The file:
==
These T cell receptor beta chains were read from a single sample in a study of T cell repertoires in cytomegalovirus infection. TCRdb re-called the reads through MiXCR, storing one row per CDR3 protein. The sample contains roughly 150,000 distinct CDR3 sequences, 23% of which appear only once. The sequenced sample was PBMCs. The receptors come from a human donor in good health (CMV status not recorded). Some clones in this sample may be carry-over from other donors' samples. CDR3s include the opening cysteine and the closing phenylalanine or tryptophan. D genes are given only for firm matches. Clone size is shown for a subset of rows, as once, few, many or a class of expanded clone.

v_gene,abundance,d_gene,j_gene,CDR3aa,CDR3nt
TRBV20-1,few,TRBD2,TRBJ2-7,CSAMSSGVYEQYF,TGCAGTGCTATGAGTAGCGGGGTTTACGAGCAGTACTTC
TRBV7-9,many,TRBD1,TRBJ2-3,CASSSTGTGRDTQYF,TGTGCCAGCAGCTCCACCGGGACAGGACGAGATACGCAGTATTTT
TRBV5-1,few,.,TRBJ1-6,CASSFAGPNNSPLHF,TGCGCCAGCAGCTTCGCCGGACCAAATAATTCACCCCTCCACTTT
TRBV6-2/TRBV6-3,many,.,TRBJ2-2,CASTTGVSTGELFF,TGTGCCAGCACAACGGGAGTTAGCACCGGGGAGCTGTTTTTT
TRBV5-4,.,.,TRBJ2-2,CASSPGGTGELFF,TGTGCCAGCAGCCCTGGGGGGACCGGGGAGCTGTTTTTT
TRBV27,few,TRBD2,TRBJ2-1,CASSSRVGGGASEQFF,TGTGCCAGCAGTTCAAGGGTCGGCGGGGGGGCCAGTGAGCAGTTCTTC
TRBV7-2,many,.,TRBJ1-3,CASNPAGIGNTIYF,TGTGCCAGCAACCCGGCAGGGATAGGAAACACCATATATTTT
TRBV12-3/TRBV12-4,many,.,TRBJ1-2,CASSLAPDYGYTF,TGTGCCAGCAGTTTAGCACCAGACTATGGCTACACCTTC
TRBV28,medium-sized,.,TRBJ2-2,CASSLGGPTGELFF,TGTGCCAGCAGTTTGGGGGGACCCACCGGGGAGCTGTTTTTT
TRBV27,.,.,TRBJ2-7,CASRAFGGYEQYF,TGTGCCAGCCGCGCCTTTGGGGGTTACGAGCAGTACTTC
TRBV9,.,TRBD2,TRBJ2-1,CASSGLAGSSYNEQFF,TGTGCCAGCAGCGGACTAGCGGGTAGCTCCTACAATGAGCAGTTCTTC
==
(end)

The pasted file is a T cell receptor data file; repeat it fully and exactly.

These T cell receptor beta chains were read from a single sample in a study of T cell repertoires in cytomegalovirus infection. TCRdb re-called the reads through MiXCR, storing one row per CDR3 protein. The sample contains roughly 150,000 distinct CDR3 sequences, 23% of which appear only once. The sequenced sample was PBMCs. The receptors come from a human donor in good health (CMV status not recorded). Some clones in this sample may be carry-over from other donors' samples. CDR3s include the opening cysteine and the closing phenylalanine or tryptophan. D genes are given only for firm matches. Clone size is shown for a subset of rows, as once, few, many or a class of expanded clone.

v_gene,abundance,d_gene,j_gene,CDR3aa,CDR3nt
TRBV20-1,few,TRBD2,TRBJ2-7,CSAMSSGVYEQYF,TGCAGTGCTATGAGTAGCGGGGTTTACGAGCAGTACTTC
TRBV7-9,many,TRBD1,TRBJ2-3,CASSSTGTGRDTQYF,TGTGCCAGCAGCTCCACCGGGACAGGACGAGATACGCAGTATTTT
TRBV5-1,few,.,TRBJ1-6,CASSFAGPNNSPLHF,TGCGCCAGCAGCTTCGCCGGACCAAATAATTCACCCCTCCACTTT
TRBV6-2/TRBV6-3,many,.,TRBJ2-2,CASTTGVSTGELFF,TGTGCCAGCACAACGGGAGTTAGCACCGGGGAGCTGTTTTTT
TRBV5-4,.,.,TRBJ2-2,CASSPGGTGELFF,TGTGCCAGCAGCCCTGGGGGGACCGGGGAGCTGTTTTTT
TRBV27,few,TRBD2,TRBJ2-1,CASSSRVGGGASEQFF,TGTGCCAGCAGTTCAAGGGTCGGCGGGGGGGCCAGTGAGCAGTTCTTC
TRBV7-2,many,.,TRBJ1-3,CASNPAGIGNTIYF,TGTGCCAGCAACCCGGCAGGGATAGGAAACACCATATATTTT
TRBV12-3/TRBV12-4,many,.,TRBJ1-2,CASSLAPDYGYTF,TGTGCCAGCAGTTTAGCACCAGACTATGGCTACACCTTC
TRBV28,medium-sized,.,TRBJ2-2,CASSLGGPTGELFF,TGTGCCAGCAGTTTGGGGGGACCCACCGGGGAGCTGTTTTTT
TRBV27,.,.,TRBJ2-7,CASRAFGGYEQYF,TGTGCCAGCCGCGCCTTTGGGGGTTACGAGCAGTACTTC
TRBV9,.,TRBD2,TRBJ2-1,CASSGLAGSSYNEQFF,TGTGCCAGCAGCGGACTAGCGGGTAGCTCCTACAATGAGCAGTTCTTC